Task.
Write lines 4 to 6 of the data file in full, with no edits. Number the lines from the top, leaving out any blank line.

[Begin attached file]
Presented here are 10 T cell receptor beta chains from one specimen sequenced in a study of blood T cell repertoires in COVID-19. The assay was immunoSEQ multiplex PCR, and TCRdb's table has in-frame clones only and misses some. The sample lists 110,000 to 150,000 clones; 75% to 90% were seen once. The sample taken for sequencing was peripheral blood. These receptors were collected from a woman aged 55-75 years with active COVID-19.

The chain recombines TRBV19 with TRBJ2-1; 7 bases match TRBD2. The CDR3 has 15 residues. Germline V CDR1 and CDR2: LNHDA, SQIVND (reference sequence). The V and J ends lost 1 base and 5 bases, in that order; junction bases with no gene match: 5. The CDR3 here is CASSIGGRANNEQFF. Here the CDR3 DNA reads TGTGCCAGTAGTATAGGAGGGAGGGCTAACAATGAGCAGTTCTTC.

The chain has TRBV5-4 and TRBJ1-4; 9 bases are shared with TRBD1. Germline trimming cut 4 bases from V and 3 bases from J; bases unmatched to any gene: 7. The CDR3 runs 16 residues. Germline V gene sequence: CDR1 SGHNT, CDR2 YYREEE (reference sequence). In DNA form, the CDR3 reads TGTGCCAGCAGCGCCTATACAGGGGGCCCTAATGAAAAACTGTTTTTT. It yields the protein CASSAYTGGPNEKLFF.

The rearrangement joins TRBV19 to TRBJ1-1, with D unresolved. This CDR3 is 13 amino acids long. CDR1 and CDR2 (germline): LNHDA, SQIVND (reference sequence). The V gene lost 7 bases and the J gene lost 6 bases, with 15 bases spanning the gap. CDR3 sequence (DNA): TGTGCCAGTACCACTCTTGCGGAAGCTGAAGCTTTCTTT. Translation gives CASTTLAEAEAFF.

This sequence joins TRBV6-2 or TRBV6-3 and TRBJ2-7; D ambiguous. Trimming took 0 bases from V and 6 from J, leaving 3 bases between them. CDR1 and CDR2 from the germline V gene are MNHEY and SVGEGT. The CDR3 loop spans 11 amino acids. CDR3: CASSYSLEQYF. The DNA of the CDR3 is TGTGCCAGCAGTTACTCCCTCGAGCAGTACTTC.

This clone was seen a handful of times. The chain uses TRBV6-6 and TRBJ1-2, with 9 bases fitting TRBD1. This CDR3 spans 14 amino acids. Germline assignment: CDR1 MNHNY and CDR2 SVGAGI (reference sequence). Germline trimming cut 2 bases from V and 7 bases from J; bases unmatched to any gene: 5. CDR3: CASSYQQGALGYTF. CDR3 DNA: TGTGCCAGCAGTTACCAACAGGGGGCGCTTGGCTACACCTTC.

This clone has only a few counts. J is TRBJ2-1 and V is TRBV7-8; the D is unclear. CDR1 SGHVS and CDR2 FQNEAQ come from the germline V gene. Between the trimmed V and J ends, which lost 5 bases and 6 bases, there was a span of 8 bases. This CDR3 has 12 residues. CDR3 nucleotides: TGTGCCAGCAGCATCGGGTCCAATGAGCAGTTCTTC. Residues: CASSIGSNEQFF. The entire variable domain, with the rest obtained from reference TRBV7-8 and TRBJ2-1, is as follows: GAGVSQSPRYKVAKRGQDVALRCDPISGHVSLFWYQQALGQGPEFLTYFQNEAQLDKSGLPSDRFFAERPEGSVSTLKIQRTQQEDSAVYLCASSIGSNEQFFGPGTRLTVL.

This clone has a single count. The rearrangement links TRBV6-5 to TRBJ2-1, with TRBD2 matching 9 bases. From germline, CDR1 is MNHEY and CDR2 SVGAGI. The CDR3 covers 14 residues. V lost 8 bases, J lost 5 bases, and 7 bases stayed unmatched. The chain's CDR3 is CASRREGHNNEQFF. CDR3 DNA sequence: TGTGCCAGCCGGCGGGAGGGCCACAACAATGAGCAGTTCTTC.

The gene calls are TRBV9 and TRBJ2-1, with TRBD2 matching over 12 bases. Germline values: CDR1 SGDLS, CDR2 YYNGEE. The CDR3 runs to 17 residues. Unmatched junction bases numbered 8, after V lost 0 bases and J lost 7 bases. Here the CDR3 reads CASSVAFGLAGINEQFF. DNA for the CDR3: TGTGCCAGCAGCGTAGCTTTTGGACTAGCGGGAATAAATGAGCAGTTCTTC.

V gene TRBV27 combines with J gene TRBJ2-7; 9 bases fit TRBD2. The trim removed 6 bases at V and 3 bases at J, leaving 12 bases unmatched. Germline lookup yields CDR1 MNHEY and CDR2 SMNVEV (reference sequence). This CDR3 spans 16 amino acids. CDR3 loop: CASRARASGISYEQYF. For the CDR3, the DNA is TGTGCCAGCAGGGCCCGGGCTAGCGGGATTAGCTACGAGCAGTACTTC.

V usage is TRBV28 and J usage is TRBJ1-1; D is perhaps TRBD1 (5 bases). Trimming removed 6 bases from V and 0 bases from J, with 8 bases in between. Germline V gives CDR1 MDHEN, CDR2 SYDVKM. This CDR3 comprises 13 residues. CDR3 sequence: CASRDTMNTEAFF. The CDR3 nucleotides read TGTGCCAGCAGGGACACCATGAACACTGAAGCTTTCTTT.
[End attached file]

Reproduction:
The rearrangement joins TRBV19 to TRBJ1-1, with D unresolved. This CDR3 is 13 amino acids long. CDR1 and CDR2 (germline): LNHDA, SQIVND (reference sequence). The V gene lost 7 bases and the J gene lost 6 bases, with 15 bases spanning the gap. CDR3 sequence (DNA): TGTGCCAGTACCACTCTTGCGGAAGCTGAAGCTTTCTTT. Translation gives CASTTLAEAEAFF.

This sequence joins TRBV6-2 or TRBV6-3 and TRBJ2-7; D ambiguous. Trimming took 0 bases from V and 6 from J, leaving 3 bases between them. CDR1 and CDR2 from the germline V gene are MNHEY and SVGEGT. The CDR3 loop spans 11 amino acids. CDR3: CASSYSLEQYF. The DNA of the CDR3 is TGTGCCAGCAGTTACTCCCTCGAGCAGTACTTC.

This clone was seen a handful of times. The chain uses TRBV6-6 and TRBJ1-2, with 9 bases fitting TRBD1. This CDR3 spans 14 amino acids. Germline assignment: CDR1 MNHNY and CDR2 SVGAGI (reference sequence). Germline trimming cut 2 bases from V and 7 bases from J; bases unmatched to any gene: 5. CDR3: CASSYQQGALGYTF. CDR3 DNA: TGTGCCAGCAGTTACCAACAGGGGGCGCTTGGCTACACCTTC.